NEW YORK (Reuters) - Wall Street pulled back from record highs on Monday, with the Dow and the S&P 500 indexes marking their biggest one-day percentage declines in about five months, weighed down by a slide in Apple shares.
Shares of Apple fell 2.1 percent on news that the company will halve production of its $999 iPhone X smartphone. The company is due to report earnings on Thursday.
“The market’s responding to the question of what Apple’s earnings are going to look like, specifically what kind of guidance are they going to give on iPhone X sales,” said Bucky Hellwig, senior vice president at BB&T Wealth Management in Birmingham, Alabama.
The S&P technology index fell 0.9 percent and was the biggest drag on the benchmark index following Wall Street’s strongest four-week run since 2016.
The Cboe Volatility Index, the most widely followed barometer of expected near-term volatility for U.S. stocks, closed up 2.76 points, or nearly 25 percent, at 13.84, its highest close since Aug. 18. “We’ve had a long run in the stock market, and we’ve seen some unease, but that could be reversed with a couple of good days,” said Hellwig.
Benchmark U.S. 10-year Treasury note yields hit their highest since 2014 due to economic strength, which added to pressure on defensive sectors such as utilities, real estate and telecoms.
The Dow Jones Industrial Average fell 177.23 points, or 0.67 percent, to 26,439.48, the S&P 500 lost 19.34 points, or 0.67 percent, to 2,853.53 and the Nasdaq Composite dropped 39.27 points, or 0.52 percent, to 7,466.51.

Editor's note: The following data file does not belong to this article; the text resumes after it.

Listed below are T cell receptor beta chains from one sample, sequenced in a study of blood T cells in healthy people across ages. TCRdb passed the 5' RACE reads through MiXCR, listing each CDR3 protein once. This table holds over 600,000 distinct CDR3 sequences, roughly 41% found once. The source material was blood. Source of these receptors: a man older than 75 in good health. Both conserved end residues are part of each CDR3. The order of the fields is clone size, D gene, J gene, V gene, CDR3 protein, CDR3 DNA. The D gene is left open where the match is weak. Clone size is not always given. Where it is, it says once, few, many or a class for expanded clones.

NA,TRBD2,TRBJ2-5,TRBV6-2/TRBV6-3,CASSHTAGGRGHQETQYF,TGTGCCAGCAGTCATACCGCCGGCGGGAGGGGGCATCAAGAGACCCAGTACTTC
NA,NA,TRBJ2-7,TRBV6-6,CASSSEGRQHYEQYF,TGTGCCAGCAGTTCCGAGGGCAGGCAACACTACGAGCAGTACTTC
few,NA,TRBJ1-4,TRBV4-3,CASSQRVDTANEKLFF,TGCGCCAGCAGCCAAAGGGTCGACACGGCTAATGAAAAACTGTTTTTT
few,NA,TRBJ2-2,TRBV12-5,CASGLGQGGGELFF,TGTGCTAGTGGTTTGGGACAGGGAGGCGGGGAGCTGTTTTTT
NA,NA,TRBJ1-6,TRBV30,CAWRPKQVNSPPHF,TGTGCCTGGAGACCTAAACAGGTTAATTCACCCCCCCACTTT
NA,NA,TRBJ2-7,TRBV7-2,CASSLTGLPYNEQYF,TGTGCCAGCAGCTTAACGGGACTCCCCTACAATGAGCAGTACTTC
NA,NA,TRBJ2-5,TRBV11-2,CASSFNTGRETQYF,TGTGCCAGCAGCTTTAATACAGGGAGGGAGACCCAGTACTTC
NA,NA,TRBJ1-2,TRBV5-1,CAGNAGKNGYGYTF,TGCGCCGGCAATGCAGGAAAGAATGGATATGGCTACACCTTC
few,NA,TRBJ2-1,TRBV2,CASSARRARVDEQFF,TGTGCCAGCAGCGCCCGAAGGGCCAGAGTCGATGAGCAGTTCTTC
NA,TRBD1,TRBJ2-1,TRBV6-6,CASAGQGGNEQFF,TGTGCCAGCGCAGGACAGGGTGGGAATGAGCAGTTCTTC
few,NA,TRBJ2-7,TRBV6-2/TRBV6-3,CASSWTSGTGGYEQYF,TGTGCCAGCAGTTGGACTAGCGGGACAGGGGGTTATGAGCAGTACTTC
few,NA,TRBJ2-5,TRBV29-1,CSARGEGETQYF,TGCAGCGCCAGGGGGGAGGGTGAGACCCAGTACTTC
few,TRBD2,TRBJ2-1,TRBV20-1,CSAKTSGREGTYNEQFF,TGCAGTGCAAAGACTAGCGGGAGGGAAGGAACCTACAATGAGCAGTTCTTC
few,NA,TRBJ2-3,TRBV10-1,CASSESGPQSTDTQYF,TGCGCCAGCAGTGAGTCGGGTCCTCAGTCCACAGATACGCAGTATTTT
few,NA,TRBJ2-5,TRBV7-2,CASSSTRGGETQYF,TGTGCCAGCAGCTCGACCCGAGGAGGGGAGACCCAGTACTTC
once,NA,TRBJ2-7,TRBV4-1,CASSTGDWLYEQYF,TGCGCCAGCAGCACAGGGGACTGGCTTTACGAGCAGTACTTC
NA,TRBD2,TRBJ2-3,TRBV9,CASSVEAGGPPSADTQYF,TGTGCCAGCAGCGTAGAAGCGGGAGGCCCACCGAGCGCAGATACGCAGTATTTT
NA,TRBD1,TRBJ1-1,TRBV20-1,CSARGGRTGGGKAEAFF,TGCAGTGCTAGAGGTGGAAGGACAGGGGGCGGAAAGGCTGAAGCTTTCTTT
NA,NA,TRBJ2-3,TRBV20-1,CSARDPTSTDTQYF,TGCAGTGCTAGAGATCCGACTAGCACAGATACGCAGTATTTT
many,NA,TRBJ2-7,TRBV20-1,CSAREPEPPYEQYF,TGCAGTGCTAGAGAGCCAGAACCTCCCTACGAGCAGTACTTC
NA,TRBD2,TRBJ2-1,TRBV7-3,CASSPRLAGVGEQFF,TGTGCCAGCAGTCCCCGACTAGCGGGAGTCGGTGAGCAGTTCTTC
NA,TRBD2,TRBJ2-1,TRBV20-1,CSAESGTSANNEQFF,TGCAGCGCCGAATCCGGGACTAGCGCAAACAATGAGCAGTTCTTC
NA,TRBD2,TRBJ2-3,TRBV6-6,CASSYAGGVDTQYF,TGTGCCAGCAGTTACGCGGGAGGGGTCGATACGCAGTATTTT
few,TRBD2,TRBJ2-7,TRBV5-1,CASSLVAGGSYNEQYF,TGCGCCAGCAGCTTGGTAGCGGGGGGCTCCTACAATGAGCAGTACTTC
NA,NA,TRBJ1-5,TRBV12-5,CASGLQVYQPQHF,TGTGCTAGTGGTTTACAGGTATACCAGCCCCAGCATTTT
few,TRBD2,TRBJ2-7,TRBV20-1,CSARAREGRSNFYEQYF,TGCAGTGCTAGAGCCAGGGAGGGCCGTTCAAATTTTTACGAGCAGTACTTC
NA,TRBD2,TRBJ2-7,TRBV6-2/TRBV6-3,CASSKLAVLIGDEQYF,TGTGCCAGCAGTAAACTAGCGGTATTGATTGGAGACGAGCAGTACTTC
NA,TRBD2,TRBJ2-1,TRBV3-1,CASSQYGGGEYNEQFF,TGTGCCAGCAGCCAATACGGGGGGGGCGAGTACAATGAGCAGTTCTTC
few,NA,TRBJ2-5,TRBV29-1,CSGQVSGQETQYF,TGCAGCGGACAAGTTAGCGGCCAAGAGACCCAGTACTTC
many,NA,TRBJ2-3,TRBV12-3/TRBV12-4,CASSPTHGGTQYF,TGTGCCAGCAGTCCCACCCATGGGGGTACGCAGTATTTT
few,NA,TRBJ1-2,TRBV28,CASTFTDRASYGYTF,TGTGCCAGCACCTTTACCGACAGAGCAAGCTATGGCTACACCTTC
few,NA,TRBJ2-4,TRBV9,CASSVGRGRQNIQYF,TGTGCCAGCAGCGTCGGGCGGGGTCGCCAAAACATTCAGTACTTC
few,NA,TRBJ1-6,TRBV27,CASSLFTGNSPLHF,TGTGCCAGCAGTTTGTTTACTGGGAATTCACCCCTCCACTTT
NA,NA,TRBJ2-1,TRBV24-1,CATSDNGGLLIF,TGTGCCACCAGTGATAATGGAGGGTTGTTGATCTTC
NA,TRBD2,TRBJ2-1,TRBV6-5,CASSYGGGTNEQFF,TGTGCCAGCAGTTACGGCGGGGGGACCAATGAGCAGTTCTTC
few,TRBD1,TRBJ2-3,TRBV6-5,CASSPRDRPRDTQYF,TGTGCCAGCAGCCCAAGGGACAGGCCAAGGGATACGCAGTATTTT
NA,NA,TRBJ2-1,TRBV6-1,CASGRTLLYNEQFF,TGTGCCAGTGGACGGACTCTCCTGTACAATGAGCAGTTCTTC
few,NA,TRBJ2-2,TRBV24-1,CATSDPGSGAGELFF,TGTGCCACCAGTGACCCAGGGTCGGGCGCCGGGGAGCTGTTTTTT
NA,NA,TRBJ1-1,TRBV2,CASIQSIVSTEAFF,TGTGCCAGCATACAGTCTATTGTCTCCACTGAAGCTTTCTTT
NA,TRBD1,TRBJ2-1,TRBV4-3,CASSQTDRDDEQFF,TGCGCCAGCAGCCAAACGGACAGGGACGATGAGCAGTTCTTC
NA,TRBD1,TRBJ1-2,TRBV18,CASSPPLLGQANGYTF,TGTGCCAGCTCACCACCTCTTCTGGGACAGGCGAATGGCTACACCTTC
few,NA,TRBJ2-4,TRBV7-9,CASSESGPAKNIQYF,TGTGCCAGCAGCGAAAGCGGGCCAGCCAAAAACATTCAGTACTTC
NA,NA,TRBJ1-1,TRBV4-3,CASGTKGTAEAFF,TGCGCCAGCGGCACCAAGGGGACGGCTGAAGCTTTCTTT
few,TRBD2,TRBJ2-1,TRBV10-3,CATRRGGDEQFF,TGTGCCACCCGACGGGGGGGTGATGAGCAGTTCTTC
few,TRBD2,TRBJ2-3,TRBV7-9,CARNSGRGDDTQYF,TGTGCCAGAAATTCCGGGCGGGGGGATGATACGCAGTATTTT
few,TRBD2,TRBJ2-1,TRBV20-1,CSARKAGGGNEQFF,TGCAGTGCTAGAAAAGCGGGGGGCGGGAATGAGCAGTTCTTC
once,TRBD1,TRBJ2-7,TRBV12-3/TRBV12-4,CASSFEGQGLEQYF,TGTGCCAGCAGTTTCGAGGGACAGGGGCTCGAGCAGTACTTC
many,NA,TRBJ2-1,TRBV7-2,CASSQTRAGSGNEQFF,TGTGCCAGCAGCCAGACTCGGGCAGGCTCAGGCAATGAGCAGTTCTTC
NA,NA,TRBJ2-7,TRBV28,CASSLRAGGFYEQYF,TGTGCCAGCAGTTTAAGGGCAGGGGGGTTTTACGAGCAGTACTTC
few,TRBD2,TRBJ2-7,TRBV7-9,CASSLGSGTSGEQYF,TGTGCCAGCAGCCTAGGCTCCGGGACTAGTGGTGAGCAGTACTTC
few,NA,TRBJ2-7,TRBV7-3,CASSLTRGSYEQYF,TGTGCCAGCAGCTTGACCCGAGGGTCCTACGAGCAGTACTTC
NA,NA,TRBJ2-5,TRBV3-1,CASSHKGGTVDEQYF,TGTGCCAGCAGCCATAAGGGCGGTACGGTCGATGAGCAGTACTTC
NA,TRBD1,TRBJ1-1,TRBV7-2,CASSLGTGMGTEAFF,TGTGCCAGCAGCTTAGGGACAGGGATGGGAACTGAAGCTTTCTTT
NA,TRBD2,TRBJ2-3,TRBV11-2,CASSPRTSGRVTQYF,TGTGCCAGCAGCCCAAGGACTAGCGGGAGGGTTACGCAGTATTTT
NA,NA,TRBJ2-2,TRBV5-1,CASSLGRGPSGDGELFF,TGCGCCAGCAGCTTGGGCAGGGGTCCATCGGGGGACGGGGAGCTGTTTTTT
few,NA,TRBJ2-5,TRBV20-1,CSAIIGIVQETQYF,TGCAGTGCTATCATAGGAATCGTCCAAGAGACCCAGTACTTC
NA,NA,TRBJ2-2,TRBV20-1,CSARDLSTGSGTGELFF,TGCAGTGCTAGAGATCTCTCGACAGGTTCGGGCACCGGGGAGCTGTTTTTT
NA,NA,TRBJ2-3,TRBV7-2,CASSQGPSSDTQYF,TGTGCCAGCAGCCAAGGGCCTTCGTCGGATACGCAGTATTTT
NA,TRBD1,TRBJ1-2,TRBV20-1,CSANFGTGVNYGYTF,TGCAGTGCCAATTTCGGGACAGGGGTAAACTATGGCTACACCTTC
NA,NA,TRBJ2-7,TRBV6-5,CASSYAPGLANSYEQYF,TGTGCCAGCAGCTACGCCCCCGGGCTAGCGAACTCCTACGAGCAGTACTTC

The Dow and S&P 500 had their biggest daily percentage declines since Sept. 5. The S&P 500 still is up 6.7 percent since the end of 2017.
It was a rocky start to an action-packed week, which will feature U.S. President Donald Trump’s first official State of the Union speech late Tuesday.
Also ahead this week is the Federal Reserve’s meeting, the U.S. employment report and earnings from a host of high-profile names including Amazon.com, Alphabet and Facebook.
Fourth-quarter earnings growth for the S&P 500 is now seen at 13.2 percent, up from 12 percent at the beginning of the year, according to Thomson Reuters data. Of the companies that have reported, about 80 percent have beaten Wall Street expectations.
Aside from higher yields, telecom stocks also slipped on reports that the U.S. government was considering building a 5G wireless network to guard against spying.
AT&T was down 1.5 percent, Verizon slipped 1.1 percent and Sprint pulled back by 1.9 percent.
Dr Pepper Snapple Group jumped to an all-time high after K-cup maker Keurig Green Mountain said it will buy the company in a deal worth more than $21 billion. The stock ended up 22.4 percent at $117.07.
Declining issues outnumbered advancing ones on the NYSE by a 4.65-to-1 ratio; on Nasdaq, a 2.16-to-1 ratio favoured decliners.
The S&P 500 posted 126 new 52-week highs and three new lows; the Nasdaq Composite recorded 153 new highs and 29 new lows.
About 7.1 billion shares changed hands on U.S. exchanges. That compares with the 6.9 billion daily average for the past 20 trading days, according to Thomson Reuters data.
Reporting by Stephen Culp; Additional reporting by Saqib Iqbal Ahmed; Editing by Nick Zieminski and James Dalgleish